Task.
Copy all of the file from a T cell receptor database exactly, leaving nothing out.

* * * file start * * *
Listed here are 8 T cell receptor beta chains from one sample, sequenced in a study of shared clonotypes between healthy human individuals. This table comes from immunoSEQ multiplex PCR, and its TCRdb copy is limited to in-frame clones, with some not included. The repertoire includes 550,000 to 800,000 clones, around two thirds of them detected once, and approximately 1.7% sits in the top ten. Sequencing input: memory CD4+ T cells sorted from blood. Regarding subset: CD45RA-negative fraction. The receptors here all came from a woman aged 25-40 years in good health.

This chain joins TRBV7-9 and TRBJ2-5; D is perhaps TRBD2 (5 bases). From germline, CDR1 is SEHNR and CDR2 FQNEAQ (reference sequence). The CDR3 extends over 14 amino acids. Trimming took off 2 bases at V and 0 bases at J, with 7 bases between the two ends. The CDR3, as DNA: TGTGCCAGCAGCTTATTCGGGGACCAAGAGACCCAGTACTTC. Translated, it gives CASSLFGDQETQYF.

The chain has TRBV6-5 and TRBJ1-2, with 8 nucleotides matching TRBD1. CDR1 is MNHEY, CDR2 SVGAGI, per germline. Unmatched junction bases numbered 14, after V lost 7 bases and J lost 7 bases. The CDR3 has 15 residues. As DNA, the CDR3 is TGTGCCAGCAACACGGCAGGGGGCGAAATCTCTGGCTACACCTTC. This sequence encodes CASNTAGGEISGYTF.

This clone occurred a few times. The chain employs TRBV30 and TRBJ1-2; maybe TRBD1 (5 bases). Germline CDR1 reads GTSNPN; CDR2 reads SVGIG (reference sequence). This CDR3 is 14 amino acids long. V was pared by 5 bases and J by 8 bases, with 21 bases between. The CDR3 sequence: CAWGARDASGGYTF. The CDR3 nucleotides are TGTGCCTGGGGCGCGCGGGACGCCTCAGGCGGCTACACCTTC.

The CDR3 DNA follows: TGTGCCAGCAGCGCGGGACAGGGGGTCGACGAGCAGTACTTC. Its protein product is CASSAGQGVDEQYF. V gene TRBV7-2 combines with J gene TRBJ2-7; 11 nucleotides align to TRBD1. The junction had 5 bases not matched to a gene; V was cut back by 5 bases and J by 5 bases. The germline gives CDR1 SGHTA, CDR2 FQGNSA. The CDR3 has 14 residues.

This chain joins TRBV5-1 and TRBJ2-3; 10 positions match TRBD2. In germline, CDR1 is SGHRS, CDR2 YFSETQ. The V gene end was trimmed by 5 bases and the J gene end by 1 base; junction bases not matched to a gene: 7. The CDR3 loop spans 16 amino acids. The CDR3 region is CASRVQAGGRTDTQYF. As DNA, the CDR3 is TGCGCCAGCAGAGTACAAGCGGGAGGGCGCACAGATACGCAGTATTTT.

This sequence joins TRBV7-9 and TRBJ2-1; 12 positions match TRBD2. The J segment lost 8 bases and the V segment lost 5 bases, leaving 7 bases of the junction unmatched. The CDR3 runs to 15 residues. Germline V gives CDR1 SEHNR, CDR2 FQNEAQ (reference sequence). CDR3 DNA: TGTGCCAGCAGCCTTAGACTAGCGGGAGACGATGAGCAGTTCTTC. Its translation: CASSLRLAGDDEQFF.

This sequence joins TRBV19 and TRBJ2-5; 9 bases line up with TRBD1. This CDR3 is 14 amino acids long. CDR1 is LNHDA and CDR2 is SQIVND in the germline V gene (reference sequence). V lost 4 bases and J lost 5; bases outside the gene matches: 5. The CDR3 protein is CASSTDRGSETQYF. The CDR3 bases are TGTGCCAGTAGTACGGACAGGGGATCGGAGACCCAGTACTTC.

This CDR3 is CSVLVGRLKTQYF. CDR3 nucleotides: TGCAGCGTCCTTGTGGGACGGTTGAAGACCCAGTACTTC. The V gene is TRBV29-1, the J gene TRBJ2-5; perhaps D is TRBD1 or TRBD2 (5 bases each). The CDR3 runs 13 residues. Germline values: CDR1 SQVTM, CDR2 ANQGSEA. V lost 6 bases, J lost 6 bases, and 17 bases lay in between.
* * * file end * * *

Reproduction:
Listed here are 8 T cell receptor beta chains from one sample, sequenced in a study of shared clonotypes between healthy human individuals. This table comes from immunoSEQ multiplex PCR, and its TCRdb copy is limited to in-frame clones, with some not included. The repertoire includes 550,000 to 800,000 clones, around two thirds of them detected once, and approximately 1.7% sits in the top ten. Sequencing input: memory CD4+ T cells sorted from blood. Regarding subset: CD45RA-negative fraction. The receptors here all came from a woman aged 25-40 years in good health.

This chain joins TRBV7-9 and TRBJ2-5; D is perhaps TRBD2 (5 bases). From germline, CDR1 is SEHNR and CDR2 FQNEAQ (reference sequence). The CDR3 extends over 14 amino acids. Trimming took off 2 bases at V and 0 bases at J, with 7 bases between the two ends. The CDR3, as DNA: TGTGCCAGCAGCTTATTCGGGGACCAAGAGACCCAGTACTTC. Translated, it gives CASSLFGDQETQYF.

The chain has TRBV6-5 and TRBJ1-2, with 8 nucleotides matching TRBD1. CDR1 is MNHEY, CDR2 SVGAGI, per germline. Unmatched junction bases numbered 14, after V lost 7 bases and J lost 7 bases. The CDR3 has 15 residues. As DNA, the CDR3 is TGTGCCAGCAACACGGCAGGGGGCGAAATCTCTGGCTACACCTTC. This sequence encodes CASNTAGGEISGYTF.

This clone occurred a few times. The chain employs TRBV30 and TRBJ1-2; maybe TRBD1 (5 bases). Germline CDR1 reads GTSNPN; CDR2 reads SVGIG (reference sequence). This CDR3 is 14 amino acids long. V was pared by 5 bases and J by 8 bases, with 21 bases between. The CDR3 sequence: CAWGARDASGGYTF. The CDR3 nucleotides are TGTGCCTGGGGCGCGCGGGACGCCTCAGGCGGCTACACCTTC.

The CDR3 DNA follows: TGTGCCAGCAGCGCGGGACAGGGGGTCGACGAGCAGTACTTC. Its protein product is CASSAGQGVDEQYF. V gene TRBV7-2 combines with J gene TRBJ2-7; 11 nucleotides align to TRBD1. The junction had 5 bases not matched to a gene; V was cut back by 5 bases and J by 5 bases. The germline gives CDR1 SGHTA, CDR2 FQGNSA. The CDR3 has 14 residues.

This chain joins TRBV5-1 and TRBJ2-3; 10 positions match TRBD2. In germline, CDR1 is SGHRS, CDR2 YFSETQ. The V gene end was trimmed by 5 bases and the J gene end by 1 base; junction bases not matched to a gene: 7. The CDR3 loop spans 16 amino acids. The CDR3 region is CASRVQAGGRTDTQYF. As DNA, the CDR3 is TGCGCCAGCAGAGTACAAGCGGGAGGGCGCACAGATACGCAGTATTTT.

This sequence joins TRBV7-9 and TRBJ2-1; 12 positions match TRBD2. The J segment lost 8 bases and the V segment lost 5 bases, leaving 7 bases of the junction unmatched. The CDR3 runs to 15 residues. Germline V gives CDR1 SEHNR, CDR2 FQNEAQ (reference sequence). CDR3 DNA: TGTGCCAGCAGCCTTAGACTAGCGGGAGACGATGAGCAGTTCTTC. Its translation: CASSLRLAGDDEQFF.

This sequence joins TRBV19 and TRBJ2-5; 9 bases line up with TRBD1. This CDR3 is 14 amino acids long. CDR1 is LNHDA and CDR2 is SQIVND in the germline V gene (reference sequence). V lost 4 bases and J lost 5; bases outside the gene matches: 5. The CDR3 protein is CASSTDRGSETQYF. The CDR3 bases are TGTGCCAGTAGTACGGACAGGGGATCGGAGACCCAGTACTTC.

This CDR3 is CSVLVGRLKTQYF. CDR3 nucleotides: TGCAGCGTCCTTGTGGGACGGTTGAAGACCCAGTACTTC. The V gene is TRBV29-1, the J gene TRBJ2-5; perhaps D is TRBD1 or TRBD2 (5 bases each). The CDR3 runs 13 residues. Germline values: CDR1 SQVTM, CDR2 ANQGSEA. V lost 6 bases, J lost 6 bases, and 17 bases lay in between.